Memorial Day is more than a three-day weekend that marks the beginning of summer — it was created to pay tribute to soldiers who have served in the U.S. military. The holiday, which dates back to the Civil War, has a rich history of honoring the men and women who have died for our country.
Originally, Memorial Day was meant to honor deceased Civil War soldiers by encouraging citizens to decorate their graves with flowers and flags. It was called Decoration Day. The tradition began on May 30, 1868 when General James Garfield made a speech at Arlington National Cemetery.
After General Garfield spoke, 5,000 people decorated the graves of over 20,000 soldiers laid to rest in the historic cemetery in Washington, D.C. The origin of the holiday is often contested, however, because many communities adopted a similar tradition. In 1966, President Lyndon Johnson declared Waterloo, New York the birthplace of Memorial Day because the entire community recognized the holiday annually beginning on May 5, 1866 — two years earlier than Garfield’s Decoration Day.
Today, Memorial Day is celebrated throughout the country with a ceremony at Arlington National Cemetery with a speech given by the president or vice-president and flags are placed at every one of the 300,000 soldiers’ graves.
Scroll through the slideshow below to see some of the most famous memorials in the U.S.
The Jefferson Memorial is dedicated to American founding father Thomas Jefferson. Inside of the domed building is a bronze statue of Jefferson and excerpts of the original Declaration of Independence, which he wrote.
Photo Credit: Bigstock Images
Built to honor the 16th President of the United States Abraham Lincoln, the Lincoln Memorial has been the site of many famous speeches and marches. This is fitting, as In his time Lincoln was known as a great speaker and thinker. The memorial is also the home of the world-famous statue of him, which stands at 19 feet tall. Photo Credit: Bigstock Images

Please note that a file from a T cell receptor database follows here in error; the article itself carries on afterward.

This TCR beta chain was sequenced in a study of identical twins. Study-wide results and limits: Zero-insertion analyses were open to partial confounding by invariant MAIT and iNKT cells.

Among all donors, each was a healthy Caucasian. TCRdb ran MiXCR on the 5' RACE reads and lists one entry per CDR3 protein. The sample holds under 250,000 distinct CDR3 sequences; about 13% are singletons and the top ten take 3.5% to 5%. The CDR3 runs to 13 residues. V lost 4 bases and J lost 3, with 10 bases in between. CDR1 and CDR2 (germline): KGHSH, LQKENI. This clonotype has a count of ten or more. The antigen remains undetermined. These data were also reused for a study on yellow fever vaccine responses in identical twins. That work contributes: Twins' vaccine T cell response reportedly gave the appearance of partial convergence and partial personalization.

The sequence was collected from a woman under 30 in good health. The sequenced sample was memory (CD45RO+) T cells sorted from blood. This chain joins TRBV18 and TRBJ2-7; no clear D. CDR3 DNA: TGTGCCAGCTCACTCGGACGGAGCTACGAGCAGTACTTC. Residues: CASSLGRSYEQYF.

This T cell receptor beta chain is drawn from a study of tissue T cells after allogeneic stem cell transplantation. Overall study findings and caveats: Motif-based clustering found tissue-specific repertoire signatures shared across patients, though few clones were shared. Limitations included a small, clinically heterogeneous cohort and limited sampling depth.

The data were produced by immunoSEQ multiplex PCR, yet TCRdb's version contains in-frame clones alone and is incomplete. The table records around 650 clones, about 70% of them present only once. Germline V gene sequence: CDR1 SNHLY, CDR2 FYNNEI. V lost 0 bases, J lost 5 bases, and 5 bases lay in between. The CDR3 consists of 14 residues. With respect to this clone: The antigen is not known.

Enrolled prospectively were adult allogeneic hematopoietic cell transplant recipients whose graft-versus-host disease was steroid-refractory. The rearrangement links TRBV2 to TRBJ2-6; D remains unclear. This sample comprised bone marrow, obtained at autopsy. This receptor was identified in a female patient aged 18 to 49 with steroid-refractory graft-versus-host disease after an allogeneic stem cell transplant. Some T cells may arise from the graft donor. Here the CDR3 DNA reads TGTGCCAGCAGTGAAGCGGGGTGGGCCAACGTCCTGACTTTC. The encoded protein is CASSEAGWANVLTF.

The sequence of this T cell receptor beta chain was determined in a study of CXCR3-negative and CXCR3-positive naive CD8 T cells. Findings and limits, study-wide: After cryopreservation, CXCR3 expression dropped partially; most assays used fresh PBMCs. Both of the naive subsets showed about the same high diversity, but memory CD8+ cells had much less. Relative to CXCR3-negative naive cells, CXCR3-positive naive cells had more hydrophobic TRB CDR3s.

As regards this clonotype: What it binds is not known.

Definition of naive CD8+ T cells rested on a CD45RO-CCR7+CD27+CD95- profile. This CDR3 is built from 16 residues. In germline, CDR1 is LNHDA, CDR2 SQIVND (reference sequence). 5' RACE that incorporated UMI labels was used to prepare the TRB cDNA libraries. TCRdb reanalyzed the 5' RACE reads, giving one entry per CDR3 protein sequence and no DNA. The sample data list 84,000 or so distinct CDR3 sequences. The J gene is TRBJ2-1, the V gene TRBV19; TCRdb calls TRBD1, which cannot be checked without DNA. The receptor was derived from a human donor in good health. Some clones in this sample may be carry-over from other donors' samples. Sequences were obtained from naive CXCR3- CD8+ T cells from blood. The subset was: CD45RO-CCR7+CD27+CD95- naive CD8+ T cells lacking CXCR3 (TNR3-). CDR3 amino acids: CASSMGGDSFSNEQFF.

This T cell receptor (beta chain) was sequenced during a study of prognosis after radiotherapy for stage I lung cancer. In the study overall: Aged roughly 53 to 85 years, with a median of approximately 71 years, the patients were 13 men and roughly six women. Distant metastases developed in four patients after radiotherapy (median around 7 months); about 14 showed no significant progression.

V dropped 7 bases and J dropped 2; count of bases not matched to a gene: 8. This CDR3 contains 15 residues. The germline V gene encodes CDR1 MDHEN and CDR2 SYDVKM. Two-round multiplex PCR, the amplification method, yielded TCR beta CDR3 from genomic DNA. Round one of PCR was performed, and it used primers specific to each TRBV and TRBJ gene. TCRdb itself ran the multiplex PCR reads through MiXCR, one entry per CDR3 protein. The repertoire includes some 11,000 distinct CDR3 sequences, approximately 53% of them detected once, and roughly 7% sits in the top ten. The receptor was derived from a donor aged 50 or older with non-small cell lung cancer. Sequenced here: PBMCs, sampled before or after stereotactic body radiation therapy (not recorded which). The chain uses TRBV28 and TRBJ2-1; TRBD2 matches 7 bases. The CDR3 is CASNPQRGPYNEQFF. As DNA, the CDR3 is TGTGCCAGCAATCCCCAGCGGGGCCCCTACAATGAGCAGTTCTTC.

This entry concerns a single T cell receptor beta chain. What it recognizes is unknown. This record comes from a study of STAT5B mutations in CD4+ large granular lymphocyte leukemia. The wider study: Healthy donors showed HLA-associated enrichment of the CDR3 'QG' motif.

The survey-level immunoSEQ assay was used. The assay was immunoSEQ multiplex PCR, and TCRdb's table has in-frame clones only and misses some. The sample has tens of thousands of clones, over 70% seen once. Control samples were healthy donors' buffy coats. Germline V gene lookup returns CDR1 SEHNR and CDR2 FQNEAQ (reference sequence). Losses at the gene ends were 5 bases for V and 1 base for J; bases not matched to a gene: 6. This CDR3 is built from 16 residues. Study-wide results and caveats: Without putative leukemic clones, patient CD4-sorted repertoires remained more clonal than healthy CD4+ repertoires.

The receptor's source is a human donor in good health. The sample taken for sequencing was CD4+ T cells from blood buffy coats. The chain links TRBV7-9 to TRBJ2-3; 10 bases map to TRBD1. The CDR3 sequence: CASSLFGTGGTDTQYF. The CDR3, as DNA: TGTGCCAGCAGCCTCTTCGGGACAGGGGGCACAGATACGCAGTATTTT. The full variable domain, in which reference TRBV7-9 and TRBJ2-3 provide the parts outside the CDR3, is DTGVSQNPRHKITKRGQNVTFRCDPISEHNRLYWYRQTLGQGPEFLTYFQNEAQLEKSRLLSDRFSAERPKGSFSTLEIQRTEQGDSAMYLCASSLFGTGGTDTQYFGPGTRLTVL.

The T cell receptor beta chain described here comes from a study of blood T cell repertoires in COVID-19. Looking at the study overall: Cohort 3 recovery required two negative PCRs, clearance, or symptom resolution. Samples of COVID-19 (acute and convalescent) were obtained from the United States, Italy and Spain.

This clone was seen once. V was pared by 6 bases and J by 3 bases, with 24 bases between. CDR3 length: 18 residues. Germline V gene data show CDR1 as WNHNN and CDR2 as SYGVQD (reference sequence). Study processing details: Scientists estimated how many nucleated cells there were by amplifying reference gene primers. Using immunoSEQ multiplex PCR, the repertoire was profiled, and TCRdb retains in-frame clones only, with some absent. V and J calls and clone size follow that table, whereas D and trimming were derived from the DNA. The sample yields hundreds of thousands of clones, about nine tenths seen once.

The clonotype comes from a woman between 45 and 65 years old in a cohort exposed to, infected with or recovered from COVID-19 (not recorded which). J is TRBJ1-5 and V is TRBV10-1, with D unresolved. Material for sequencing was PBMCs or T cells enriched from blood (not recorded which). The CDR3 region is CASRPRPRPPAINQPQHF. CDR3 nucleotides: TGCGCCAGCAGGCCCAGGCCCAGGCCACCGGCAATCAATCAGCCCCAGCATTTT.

Franklin Delano Roosevelt Memorial
The FDR memorial is notable because it is dedicated not only to the president, but to the era he lived in. Much of his time in office was spent dealing with the Great Depression, one of the most difficult times in the world's history. There is also a statue of his wife Eleanor Roosevelt, making it the only presidential memorial to feature a First Lady. Photo Credit: Bigstock Images
As the world's tallest obelisk, the Washington Monument is instantly recognizable. It's dedicated to the first American president, George Washington. Construction on the monument began in 1848, but had to be put on hold due to the money running out and the beginning of the Civil War. It was finally completed in 1884. Photo Credit: Bigstock Images
Tomb of the Unknown Soldier
Located in Arlington Cemetery, the Tomb of the Unknown Soldier is the burial ground for soldiers whose names were lost after they died in war. There are several soldiers from World War 1, World War II, and the Korean War laid to rest there. The tomb is constantly under guard, with soldiers serving 24 hour shifts to watch over the monument. Photo Credit: Bigstock Images
Korean War Veterans Memorial
This memorial, opened in 1995, commemorates the soldiers who served in the Korean War. It features a Pool of Remembrance and 19 statues. The statues represent a squad on patrol, dressed in full combat gear. There are also several memorial walls. Photo Credit: Bigstock Images
The John F. Kennedy Eternal Flame
This memorial honors U.S. President John F. Kennedy, who was assassinated in 1963. The former president and his family are buried there. There is also a flame constantly burning to honor him and all that he did in his unfortunately brief time as president. Photo Credit: Bigstock Images